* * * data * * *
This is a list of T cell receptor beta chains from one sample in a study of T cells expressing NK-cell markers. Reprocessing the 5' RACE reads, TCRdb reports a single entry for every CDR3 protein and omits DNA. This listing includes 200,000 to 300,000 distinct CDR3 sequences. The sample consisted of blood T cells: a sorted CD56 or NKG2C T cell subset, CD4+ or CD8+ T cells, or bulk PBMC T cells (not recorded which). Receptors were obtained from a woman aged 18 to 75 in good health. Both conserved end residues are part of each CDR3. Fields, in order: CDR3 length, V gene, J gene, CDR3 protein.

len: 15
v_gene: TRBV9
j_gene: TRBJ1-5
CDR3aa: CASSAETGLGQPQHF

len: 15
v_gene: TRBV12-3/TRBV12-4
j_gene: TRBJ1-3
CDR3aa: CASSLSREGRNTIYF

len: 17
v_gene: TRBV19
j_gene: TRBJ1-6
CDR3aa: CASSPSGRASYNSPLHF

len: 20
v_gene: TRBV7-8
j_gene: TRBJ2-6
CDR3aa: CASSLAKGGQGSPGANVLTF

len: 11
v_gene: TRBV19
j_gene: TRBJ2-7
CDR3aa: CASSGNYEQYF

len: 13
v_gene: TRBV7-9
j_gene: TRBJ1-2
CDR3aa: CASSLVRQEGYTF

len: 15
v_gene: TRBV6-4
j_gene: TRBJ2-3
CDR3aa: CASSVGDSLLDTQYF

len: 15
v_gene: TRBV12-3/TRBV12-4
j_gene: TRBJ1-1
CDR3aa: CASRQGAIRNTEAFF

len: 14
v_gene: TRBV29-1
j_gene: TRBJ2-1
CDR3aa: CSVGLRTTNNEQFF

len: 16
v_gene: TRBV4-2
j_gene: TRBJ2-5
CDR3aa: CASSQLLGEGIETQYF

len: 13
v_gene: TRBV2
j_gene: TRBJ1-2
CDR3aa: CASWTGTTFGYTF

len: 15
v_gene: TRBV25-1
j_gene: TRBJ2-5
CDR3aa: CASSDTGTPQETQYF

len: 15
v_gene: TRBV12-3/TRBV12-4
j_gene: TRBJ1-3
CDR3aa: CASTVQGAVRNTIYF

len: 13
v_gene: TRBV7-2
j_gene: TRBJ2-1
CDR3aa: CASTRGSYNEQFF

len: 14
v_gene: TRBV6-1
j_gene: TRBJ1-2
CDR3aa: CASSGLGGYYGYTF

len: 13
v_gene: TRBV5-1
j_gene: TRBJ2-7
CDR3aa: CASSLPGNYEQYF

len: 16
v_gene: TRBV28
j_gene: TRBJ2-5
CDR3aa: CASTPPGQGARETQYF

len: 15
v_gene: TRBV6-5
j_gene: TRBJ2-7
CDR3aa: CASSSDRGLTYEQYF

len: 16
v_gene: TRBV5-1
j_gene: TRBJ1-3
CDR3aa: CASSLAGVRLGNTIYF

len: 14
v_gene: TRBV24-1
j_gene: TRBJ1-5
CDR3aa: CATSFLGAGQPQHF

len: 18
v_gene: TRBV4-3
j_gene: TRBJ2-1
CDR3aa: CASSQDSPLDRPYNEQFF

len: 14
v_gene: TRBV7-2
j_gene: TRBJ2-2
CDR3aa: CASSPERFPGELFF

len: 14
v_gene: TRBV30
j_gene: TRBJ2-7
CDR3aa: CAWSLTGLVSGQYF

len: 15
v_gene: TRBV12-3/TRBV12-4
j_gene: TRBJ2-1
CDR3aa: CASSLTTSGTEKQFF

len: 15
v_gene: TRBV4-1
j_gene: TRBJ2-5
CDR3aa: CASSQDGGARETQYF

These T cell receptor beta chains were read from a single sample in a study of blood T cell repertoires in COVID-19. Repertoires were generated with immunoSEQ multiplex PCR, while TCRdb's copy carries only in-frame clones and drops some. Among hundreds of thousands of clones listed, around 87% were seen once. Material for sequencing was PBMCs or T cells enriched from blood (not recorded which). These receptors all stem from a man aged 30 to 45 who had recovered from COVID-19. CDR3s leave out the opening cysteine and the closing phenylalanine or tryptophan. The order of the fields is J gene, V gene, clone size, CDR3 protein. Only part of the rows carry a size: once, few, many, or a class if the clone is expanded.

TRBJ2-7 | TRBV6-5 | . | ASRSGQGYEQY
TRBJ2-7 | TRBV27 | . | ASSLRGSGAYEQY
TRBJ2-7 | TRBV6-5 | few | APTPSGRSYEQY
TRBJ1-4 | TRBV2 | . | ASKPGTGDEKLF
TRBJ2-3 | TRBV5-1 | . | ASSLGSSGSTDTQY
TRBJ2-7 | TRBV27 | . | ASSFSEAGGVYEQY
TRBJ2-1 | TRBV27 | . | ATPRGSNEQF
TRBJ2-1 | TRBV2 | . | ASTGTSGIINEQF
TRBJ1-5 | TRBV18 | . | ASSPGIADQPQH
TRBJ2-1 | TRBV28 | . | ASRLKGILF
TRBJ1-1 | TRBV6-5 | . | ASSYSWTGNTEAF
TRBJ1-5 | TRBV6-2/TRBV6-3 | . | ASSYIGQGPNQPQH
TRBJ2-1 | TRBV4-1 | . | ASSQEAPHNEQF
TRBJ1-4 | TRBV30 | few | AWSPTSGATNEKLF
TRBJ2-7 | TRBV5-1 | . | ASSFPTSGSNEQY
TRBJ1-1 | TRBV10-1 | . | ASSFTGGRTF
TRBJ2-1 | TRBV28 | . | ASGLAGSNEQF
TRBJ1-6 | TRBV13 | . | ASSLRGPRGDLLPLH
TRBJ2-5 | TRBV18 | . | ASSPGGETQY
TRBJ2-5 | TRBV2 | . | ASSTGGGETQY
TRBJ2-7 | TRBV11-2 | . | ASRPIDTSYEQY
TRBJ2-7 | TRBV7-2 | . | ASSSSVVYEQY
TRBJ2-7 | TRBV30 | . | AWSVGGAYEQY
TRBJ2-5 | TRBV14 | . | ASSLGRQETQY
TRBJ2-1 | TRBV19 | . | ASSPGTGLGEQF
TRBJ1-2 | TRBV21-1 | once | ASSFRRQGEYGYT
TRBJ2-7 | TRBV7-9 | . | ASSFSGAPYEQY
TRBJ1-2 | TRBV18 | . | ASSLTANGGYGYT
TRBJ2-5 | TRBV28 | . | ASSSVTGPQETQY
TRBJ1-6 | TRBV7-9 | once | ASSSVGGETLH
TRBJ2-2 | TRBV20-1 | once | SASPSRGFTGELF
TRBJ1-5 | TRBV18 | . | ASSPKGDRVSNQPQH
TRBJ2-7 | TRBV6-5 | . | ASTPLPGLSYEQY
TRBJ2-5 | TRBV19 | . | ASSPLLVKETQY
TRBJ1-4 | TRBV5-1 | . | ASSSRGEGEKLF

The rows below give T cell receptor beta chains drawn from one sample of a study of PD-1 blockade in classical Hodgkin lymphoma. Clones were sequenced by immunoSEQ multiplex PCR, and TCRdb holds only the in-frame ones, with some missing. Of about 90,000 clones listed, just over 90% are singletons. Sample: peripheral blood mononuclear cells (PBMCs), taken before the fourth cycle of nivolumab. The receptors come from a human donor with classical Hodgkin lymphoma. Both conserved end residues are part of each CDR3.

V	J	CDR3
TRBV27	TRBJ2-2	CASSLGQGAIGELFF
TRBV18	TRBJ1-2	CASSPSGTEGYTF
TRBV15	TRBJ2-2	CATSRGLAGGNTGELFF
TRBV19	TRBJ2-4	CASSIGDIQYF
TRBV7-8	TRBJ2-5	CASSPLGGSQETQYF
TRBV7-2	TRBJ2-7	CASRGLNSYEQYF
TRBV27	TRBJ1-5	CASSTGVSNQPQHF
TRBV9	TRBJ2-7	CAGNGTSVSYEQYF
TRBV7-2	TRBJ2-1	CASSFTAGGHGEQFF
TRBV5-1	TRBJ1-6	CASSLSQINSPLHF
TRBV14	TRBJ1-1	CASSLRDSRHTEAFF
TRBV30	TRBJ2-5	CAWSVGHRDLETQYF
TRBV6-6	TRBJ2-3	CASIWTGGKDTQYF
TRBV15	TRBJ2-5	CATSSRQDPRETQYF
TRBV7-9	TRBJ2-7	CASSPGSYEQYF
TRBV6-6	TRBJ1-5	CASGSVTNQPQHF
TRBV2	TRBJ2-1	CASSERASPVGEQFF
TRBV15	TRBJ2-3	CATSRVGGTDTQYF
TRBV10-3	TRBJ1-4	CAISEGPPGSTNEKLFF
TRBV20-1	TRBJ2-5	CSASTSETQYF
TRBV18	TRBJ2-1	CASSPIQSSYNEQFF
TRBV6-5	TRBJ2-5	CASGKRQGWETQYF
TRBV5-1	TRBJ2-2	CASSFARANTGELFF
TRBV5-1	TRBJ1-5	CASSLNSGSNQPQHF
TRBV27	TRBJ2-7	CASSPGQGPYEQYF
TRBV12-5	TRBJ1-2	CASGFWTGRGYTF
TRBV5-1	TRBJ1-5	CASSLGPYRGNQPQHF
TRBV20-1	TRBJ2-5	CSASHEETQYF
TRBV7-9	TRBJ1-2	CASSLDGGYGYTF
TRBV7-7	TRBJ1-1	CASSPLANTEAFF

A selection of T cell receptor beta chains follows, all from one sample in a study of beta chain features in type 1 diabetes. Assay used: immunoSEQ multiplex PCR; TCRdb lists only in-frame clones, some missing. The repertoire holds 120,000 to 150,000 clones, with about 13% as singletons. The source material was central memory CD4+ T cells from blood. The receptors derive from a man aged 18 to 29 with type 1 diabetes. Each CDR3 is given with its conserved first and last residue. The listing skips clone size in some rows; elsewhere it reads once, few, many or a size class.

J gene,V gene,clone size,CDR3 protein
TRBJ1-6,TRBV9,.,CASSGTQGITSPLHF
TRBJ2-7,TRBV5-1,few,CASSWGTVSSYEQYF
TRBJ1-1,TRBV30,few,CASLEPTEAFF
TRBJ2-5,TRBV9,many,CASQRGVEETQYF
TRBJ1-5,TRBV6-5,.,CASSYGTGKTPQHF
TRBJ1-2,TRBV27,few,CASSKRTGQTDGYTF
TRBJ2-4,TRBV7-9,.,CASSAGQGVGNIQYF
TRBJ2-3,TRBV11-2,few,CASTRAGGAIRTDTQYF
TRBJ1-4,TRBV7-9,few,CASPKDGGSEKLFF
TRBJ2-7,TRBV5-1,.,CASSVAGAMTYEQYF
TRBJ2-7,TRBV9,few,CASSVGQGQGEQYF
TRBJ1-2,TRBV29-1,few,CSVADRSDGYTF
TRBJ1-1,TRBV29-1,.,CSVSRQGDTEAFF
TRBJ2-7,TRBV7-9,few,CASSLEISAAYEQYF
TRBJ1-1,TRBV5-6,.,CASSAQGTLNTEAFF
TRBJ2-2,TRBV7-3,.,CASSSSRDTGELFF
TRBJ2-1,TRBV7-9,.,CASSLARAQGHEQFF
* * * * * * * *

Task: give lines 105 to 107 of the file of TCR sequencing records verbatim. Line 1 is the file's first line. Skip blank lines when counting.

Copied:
TRBJ2-7 | TRBV6-5 | few | APTPSGRSYEQY
TRBJ1-4 | TRBV2 | . | ASKPGTGDEKLF
TRBJ2-3 | TRBV5-1 | . | ASSLGSSGSTDTQY